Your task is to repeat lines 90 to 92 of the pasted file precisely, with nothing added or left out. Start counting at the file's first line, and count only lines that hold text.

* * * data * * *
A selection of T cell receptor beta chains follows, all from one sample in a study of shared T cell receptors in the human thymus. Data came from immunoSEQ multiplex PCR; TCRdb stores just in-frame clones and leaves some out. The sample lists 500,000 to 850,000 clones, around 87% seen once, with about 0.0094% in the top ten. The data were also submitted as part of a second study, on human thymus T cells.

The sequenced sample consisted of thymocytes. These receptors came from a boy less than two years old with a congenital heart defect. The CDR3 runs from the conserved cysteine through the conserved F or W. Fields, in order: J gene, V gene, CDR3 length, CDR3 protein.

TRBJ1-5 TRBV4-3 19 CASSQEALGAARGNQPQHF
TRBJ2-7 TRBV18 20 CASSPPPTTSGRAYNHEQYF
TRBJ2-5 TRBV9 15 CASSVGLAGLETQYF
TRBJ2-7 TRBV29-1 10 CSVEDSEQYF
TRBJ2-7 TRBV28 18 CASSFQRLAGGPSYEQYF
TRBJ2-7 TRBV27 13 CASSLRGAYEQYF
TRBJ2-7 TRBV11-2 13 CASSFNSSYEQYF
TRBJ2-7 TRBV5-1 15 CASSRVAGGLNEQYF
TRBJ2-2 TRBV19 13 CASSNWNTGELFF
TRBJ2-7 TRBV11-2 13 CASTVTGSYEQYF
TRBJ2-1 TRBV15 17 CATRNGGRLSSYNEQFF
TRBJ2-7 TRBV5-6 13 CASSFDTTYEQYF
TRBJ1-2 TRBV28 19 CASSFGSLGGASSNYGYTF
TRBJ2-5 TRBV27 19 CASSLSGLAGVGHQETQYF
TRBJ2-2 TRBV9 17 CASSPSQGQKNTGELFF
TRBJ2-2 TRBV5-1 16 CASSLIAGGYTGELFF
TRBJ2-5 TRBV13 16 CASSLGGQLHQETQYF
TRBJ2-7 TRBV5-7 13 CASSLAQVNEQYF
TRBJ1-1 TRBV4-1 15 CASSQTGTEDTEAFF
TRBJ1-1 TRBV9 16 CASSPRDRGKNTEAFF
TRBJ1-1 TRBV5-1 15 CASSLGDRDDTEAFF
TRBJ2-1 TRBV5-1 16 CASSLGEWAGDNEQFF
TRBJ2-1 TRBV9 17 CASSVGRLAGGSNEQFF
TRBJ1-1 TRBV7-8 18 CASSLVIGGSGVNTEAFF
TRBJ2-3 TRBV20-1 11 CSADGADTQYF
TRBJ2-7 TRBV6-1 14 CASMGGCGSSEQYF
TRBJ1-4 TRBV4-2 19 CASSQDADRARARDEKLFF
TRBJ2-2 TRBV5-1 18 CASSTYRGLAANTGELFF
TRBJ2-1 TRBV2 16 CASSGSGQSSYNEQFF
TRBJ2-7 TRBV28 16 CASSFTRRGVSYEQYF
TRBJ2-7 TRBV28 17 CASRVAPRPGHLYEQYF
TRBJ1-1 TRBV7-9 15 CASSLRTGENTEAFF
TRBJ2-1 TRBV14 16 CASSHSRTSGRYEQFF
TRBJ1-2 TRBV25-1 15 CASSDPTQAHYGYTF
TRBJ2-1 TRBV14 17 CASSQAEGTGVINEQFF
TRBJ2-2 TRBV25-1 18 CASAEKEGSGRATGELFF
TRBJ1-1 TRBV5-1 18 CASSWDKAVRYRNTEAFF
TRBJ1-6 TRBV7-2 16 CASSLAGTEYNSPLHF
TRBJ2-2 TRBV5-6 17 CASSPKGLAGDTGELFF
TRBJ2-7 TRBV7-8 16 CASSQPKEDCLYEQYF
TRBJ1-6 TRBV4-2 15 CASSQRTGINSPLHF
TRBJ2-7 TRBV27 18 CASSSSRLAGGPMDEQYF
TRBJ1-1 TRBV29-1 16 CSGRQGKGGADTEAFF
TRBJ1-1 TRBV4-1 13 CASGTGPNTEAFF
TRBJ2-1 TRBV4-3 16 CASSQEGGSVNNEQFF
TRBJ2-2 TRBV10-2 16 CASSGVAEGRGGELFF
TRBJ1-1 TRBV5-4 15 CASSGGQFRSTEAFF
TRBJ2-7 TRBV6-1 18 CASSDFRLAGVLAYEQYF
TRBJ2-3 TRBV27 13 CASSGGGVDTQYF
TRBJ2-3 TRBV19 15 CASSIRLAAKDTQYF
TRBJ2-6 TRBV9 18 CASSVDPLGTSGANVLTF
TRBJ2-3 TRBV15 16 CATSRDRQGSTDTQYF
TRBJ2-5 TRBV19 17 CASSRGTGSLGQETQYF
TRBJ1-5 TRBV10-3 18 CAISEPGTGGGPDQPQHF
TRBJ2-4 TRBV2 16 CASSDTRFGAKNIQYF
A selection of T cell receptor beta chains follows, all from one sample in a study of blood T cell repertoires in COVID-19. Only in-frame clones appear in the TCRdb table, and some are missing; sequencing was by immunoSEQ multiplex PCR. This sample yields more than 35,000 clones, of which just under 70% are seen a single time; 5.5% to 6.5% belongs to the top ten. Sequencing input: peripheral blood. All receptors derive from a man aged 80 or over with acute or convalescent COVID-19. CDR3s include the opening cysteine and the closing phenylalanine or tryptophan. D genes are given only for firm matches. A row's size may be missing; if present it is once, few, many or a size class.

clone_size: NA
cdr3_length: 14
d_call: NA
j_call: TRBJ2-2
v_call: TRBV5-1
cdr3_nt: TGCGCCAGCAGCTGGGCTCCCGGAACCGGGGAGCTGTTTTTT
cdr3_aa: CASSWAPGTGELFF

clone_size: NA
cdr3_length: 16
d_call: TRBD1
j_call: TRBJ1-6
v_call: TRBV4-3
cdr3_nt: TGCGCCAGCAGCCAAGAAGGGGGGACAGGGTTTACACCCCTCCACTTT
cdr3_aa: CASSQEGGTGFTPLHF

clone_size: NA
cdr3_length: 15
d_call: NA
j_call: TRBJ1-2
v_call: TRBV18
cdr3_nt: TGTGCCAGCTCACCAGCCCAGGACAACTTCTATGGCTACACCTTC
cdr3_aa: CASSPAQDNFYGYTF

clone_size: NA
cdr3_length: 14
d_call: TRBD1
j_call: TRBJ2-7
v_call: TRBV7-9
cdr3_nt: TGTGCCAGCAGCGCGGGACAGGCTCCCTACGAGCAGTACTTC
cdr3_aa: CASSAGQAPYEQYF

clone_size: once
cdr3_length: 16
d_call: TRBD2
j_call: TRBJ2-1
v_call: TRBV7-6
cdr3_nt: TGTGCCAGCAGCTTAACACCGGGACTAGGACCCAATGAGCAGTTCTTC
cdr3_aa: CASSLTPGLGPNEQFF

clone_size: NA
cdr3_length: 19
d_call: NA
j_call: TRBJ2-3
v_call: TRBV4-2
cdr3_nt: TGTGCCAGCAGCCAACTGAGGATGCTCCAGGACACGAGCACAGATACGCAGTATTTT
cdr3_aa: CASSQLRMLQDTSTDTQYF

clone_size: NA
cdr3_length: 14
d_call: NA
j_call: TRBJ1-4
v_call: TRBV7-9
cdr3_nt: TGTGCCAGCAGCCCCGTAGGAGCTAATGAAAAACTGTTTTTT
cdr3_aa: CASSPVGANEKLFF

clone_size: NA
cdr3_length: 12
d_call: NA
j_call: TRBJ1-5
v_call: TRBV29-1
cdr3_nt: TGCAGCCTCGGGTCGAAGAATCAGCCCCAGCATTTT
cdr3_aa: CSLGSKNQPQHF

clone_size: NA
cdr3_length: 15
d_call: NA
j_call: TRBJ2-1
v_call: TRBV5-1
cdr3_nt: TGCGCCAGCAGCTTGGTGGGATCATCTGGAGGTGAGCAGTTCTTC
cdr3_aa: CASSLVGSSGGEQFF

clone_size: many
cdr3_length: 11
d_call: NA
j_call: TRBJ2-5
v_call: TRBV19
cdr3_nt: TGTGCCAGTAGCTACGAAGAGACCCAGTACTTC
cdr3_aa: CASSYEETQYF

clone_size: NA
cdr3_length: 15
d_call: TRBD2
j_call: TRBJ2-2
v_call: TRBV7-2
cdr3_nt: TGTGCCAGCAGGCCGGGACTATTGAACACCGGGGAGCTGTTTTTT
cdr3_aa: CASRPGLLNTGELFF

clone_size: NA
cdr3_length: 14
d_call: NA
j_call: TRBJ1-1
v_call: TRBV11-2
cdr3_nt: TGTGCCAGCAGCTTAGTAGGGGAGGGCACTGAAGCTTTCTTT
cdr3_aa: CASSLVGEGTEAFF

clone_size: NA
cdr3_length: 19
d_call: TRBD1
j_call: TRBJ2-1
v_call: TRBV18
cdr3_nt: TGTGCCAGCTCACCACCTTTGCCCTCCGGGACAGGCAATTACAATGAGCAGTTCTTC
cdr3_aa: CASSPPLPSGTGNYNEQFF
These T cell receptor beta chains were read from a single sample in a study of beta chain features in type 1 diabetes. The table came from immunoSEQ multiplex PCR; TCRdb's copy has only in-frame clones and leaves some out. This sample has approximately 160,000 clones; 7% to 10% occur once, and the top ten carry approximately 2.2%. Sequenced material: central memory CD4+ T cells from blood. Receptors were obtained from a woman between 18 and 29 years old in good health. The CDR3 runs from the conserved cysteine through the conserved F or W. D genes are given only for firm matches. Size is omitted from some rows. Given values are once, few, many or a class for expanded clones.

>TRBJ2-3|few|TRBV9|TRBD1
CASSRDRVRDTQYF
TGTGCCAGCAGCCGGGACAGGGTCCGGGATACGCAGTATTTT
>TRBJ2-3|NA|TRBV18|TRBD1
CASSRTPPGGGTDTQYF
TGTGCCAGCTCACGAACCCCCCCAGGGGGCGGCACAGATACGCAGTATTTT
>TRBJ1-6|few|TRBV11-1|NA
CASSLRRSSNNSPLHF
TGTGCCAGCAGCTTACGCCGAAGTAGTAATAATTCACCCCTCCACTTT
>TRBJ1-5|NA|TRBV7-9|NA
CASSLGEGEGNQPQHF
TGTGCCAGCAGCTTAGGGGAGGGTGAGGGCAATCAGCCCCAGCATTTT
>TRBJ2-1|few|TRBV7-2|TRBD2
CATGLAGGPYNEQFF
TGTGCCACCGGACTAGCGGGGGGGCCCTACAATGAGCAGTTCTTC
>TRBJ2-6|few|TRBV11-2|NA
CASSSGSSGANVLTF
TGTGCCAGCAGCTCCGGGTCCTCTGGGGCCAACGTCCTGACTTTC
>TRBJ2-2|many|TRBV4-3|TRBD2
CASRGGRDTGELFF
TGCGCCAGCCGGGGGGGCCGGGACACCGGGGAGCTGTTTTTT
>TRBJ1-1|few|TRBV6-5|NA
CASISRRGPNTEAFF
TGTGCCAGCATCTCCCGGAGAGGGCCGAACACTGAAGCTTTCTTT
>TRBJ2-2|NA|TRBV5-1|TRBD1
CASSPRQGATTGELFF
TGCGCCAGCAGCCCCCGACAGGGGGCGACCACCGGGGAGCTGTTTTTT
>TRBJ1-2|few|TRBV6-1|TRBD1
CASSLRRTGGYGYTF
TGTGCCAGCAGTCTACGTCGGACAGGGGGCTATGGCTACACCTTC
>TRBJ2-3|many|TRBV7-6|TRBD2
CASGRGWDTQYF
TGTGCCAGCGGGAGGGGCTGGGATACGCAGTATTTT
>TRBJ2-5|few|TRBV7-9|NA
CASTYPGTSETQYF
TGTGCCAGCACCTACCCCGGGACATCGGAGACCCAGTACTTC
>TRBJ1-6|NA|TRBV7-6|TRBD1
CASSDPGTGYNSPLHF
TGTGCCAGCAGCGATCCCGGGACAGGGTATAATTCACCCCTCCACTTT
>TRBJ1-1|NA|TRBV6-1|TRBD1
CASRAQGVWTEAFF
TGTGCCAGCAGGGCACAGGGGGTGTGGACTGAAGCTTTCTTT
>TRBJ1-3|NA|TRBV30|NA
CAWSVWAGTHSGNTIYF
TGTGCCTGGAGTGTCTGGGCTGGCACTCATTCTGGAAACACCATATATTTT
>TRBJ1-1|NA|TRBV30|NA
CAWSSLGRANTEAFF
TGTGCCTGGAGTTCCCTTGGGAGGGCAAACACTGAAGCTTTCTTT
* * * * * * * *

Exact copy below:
j_call: TRBJ2-1
v_call: TRBV7-6
cdr3_nt: TGTGCCAGCAGCTTAACACCGGGACTAGGACCCAATGAGCAGTTCTTC